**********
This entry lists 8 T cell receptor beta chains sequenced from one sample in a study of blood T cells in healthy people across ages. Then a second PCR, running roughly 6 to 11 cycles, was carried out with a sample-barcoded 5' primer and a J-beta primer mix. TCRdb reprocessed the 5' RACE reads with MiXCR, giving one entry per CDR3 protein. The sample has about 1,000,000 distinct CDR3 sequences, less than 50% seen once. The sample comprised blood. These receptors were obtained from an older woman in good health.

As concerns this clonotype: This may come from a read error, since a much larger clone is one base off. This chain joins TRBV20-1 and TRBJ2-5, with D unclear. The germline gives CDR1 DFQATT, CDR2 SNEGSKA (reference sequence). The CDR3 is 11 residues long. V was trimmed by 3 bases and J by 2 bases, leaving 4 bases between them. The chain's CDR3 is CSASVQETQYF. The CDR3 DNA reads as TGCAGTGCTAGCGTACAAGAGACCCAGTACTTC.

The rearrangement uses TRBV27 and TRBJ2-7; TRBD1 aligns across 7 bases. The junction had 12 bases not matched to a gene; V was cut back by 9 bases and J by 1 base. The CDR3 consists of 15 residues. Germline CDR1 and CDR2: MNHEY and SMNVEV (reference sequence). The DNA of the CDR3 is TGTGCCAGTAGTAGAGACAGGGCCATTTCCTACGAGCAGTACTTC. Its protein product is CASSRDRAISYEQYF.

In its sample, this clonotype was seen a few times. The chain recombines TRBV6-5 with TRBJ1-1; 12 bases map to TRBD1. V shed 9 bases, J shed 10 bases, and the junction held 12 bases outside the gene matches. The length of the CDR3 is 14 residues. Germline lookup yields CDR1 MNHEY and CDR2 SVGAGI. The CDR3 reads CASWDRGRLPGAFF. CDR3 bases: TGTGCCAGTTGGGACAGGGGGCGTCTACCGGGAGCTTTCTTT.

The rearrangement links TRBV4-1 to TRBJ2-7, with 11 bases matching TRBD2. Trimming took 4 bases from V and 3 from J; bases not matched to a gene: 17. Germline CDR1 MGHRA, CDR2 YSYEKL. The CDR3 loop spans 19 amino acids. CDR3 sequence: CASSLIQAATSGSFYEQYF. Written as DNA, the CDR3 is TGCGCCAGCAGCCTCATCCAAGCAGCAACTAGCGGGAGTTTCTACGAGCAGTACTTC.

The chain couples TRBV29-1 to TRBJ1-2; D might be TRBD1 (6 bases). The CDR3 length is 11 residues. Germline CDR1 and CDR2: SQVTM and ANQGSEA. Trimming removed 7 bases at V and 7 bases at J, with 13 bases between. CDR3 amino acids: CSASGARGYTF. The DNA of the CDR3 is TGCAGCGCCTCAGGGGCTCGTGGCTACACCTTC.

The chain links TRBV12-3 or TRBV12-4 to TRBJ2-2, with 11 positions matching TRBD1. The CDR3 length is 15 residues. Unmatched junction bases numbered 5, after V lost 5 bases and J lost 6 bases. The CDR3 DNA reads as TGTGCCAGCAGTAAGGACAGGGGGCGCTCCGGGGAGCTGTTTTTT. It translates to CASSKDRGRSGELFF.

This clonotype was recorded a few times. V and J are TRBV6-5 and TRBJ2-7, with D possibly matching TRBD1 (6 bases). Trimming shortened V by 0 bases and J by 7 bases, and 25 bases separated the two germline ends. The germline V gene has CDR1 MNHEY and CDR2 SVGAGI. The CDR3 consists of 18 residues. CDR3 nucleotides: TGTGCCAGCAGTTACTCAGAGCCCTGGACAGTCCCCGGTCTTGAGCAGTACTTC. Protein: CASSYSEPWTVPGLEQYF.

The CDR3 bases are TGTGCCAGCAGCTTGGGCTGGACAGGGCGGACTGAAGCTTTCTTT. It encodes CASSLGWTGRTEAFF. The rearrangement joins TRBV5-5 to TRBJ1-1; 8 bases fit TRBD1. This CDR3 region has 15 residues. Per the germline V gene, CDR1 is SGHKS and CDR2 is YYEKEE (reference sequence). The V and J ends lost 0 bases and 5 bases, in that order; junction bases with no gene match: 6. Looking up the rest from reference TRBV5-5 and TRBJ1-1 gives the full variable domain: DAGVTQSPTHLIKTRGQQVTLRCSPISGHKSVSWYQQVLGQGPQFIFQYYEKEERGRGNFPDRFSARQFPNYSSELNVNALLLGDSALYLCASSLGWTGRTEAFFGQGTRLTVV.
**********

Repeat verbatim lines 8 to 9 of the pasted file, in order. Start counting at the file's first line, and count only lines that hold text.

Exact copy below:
This clonotype was recorded a few times. V and J are TRBV6-5 and TRBJ2-7, with D possibly matching TRBD1 (6 bases). Trimming shortened V by 0 bases and J by 7 bases, and 25 bases separated the two germline ends. The germline V gene has CDR1 MNHEY and CDR2 SVGAGI. The CDR3 consists of 18 residues. CDR3 nucleotides: TGTGCCAGCAGTTACTCAGAGCCCTGGACAGTCCCCGGTCTTGAGCAGTACTTC. Protein: CASSYSEPWTVPGLEQYF.

The CDR3 bases are TGTGCCAGCAGCTTGGGCTGGACAGGGCGGACTGAAGCTTTCTTT. It encodes CASSLGWTGRTEAFF. The rearrangement joins TRBV5-5 to TRBJ1-1; 8 bases fit TRBD1. This CDR3 region has 15 residues. Per the germline V gene, CDR1 is SGHKS and CDR2 is YYEKEE (reference sequence). The V and J ends lost 0 bases and 5 bases, in that order; junction bases with no gene match: 6. Looking up the rest from reference TRBV5-5 and TRBJ1-1 gives the full variable domain: DAGVTQSPTHLIKTRGQQVTLRCSPISGHKSVSWYQQVLGQGPQFIFQYYEKEERGRGNFPDRFSARQFPNYSSELNVNALLLGDSALYLCASSLGWTGRTEAFFGQGTRLTVV.